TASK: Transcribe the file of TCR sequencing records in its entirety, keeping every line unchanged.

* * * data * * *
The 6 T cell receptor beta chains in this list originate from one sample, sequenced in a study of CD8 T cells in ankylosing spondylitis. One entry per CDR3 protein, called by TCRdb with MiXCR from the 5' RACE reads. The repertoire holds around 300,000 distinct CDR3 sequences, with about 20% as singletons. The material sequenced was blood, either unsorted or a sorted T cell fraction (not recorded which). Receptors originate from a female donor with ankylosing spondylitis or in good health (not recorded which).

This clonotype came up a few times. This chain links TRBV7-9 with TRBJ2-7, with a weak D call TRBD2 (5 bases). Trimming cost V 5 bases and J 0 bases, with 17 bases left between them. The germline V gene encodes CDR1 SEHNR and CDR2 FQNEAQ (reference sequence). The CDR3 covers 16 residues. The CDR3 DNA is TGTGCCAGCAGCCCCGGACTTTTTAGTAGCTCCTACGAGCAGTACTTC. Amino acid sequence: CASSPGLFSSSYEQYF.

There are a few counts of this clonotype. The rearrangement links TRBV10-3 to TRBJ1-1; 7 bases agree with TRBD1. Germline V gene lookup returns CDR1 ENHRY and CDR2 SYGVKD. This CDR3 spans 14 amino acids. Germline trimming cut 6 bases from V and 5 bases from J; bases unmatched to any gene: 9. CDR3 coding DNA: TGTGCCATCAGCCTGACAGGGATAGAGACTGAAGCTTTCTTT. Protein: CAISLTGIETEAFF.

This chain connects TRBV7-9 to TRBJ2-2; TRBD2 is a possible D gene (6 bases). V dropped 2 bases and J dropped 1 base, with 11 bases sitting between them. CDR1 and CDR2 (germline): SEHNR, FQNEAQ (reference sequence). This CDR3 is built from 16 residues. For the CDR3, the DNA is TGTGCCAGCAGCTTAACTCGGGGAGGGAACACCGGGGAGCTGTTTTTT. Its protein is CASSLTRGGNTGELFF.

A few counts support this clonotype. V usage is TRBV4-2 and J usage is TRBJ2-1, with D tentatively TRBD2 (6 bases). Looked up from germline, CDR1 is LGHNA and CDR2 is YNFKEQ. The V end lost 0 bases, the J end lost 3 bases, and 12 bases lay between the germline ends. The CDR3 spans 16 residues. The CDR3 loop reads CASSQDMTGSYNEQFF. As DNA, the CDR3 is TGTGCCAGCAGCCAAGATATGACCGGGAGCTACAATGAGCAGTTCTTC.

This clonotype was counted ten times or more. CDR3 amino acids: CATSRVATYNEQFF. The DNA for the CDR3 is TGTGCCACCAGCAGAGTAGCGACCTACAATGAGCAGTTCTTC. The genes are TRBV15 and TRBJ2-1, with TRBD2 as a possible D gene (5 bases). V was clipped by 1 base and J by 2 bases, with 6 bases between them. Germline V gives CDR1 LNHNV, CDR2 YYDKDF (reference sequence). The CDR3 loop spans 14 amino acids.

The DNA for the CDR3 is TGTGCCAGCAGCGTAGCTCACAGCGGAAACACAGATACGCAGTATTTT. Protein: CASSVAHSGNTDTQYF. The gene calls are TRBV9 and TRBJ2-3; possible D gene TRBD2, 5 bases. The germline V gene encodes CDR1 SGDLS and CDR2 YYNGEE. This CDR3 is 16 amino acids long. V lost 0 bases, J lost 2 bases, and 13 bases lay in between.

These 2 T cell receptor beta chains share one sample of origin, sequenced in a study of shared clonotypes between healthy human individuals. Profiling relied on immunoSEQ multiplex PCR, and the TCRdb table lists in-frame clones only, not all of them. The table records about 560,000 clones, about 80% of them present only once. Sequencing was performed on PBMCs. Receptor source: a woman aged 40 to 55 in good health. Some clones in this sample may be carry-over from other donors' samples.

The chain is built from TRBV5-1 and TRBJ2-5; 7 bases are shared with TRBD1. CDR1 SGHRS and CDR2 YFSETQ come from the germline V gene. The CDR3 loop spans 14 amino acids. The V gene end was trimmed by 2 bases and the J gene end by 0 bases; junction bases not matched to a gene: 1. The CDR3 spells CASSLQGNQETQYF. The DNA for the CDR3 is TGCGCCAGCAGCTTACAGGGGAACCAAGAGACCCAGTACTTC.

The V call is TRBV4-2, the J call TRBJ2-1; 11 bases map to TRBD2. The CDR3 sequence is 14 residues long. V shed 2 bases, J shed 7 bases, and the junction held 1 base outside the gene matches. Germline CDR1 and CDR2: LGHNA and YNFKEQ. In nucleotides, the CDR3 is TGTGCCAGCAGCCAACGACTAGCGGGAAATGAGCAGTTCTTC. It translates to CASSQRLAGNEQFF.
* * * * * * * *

The 6 T cell receptor beta chains in this list originate from one sample, sequenced in a study of CD8 T cells in ankylosing spondylitis. One entry per CDR3 protein, called by TCRdb with MiXCR from the 5' RACE reads. The repertoire holds around 300,000 distinct CDR3 sequences, with about 20% as singletons. The material sequenced was blood, either unsorted or a sorted T cell fraction (not recorded which). Receptors originate from a female donor with ankylosing spondylitis or in good health (not recorded which).

This clonotype came up a few times. This chain links TRBV7-9 with TRBJ2-7, with a weak D call TRBD2 (5 bases). Trimming cost V 5 bases and J 0 bases, with 17 bases left between them. The germline V gene encodes CDR1 SEHNR and CDR2 FQNEAQ (reference sequence). The CDR3 covers 16 residues. The CDR3 DNA is TGTGCCAGCAGCCCCGGACTTTTTAGTAGCTCCTACGAGCAGTACTTC. Amino acid sequence: CASSPGLFSSSYEQYF.

There are a few counts of this clonotype. The rearrangement links TRBV10-3 to TRBJ1-1; 7 bases agree with TRBD1. Germline V gene lookup returns CDR1 ENHRY and CDR2 SYGVKD. This CDR3 spans 14 amino acids. Germline trimming cut 6 bases from V and 5 bases from J; bases unmatched to any gene: 9. CDR3 coding DNA: TGTGCCATCAGCCTGACAGGGATAGAGACTGAAGCTTTCTTT. Protein: CAISLTGIETEAFF.

This chain connects TRBV7-9 to TRBJ2-2; TRBD2 is a possible D gene (6 bases). V dropped 2 bases and J dropped 1 base, with 11 bases sitting between them. CDR1 and CDR2 (germline): SEHNR, FQNEAQ (reference sequence). This CDR3 is built from 16 residues. For the CDR3, the DNA is TGTGCCAGCAGCTTAACTCGGGGAGGGAACACCGGGGAGCTGTTTTTT. Its protein is CASSLTRGGNTGELFF.

A few counts support this clonotype. V usage is TRBV4-2 and J usage is TRBJ2-1, with D tentatively TRBD2 (6 bases). Looked up from germline, CDR1 is LGHNA and CDR2 is YNFKEQ. The V end lost 0 bases, the J end lost 3 bases, and 12 bases lay between the germline ends. The CDR3 spans 16 residues. The CDR3 loop reads CASSQDMTGSYNEQFF. As DNA, the CDR3 is TGTGCCAGCAGCCAAGATATGACCGGGAGCTACAATGAGCAGTTCTTC.

This clonotype was counted ten times or more. CDR3 amino acids: CATSRVATYNEQFF. The DNA for the CDR3 is TGTGCCACCAGCAGAGTAGCGACCTACAATGAGCAGTTCTTC. The genes are TRBV15 and TRBJ2-1, with TRBD2 as a possible D gene (5 bases). V was clipped by 1 base and J by 2 bases, with 6 bases between them. Germline V gives CDR1 LNHNV, CDR2 YYDKDF (reference sequence). The CDR3 loop spans 14 amino acids.

The DNA for the CDR3 is TGTGCCAGCAGCGTAGCTCACAGCGGAAACACAGATACGCAGTATTTT. Protein: CASSVAHSGNTDTQYF. The gene calls are TRBV9 and TRBJ2-3; possible D gene TRBD2, 5 bases. The germline V gene encodes CDR1 SGDLS and CDR2 YYNGEE. This CDR3 is 16 amino acids long. V lost 0 bases, J lost 2 bases, and 13 bases lay in between.

These 2 T cell receptor beta chains share one sample of origin, sequenced in a study of shared clonotypes between healthy human individuals. Profiling relied on immunoSEQ multiplex PCR, and the TCRdb table lists in-frame clones only, not all of them. The table records about 560,000 clones, about 80% of them present only once. Sequencing was performed on PBMCs. Receptor source: a woman aged 40 to 55 in good health. Some clones in this sample may be carry-over from other donors' samples.

The chain is built from TRBV5-1 and TRBJ2-5; 7 bases are shared with TRBD1. CDR1 SGHRS and CDR2 YFSETQ come from the germline V gene. The CDR3 loop spans 14 amino acids. The V gene end was trimmed by 2 bases and the J gene end by 0 bases; junction bases not matched to a gene: 1. The CDR3 spells CASSLQGNQETQYF. The DNA for the CDR3 is TGCGCCAGCAGCTTACAGGGGAACCAAGAGACCCAGTACTTC.

The V call is TRBV4-2, the J call TRBJ2-1; 11 bases map to TRBD2. The CDR3 sequence is 14 residues long. V shed 2 bases, J shed 7 bases, and the junction held 1 base outside the gene matches. Germline CDR1 and CDR2: LGHNA and YNFKEQ. In nucleotides, the CDR3 is TGTGCCAGCAGCCAACGACTAGCGGGAAATGAGCAGTTCTTC. It translates to CASSQRLAGNEQFF.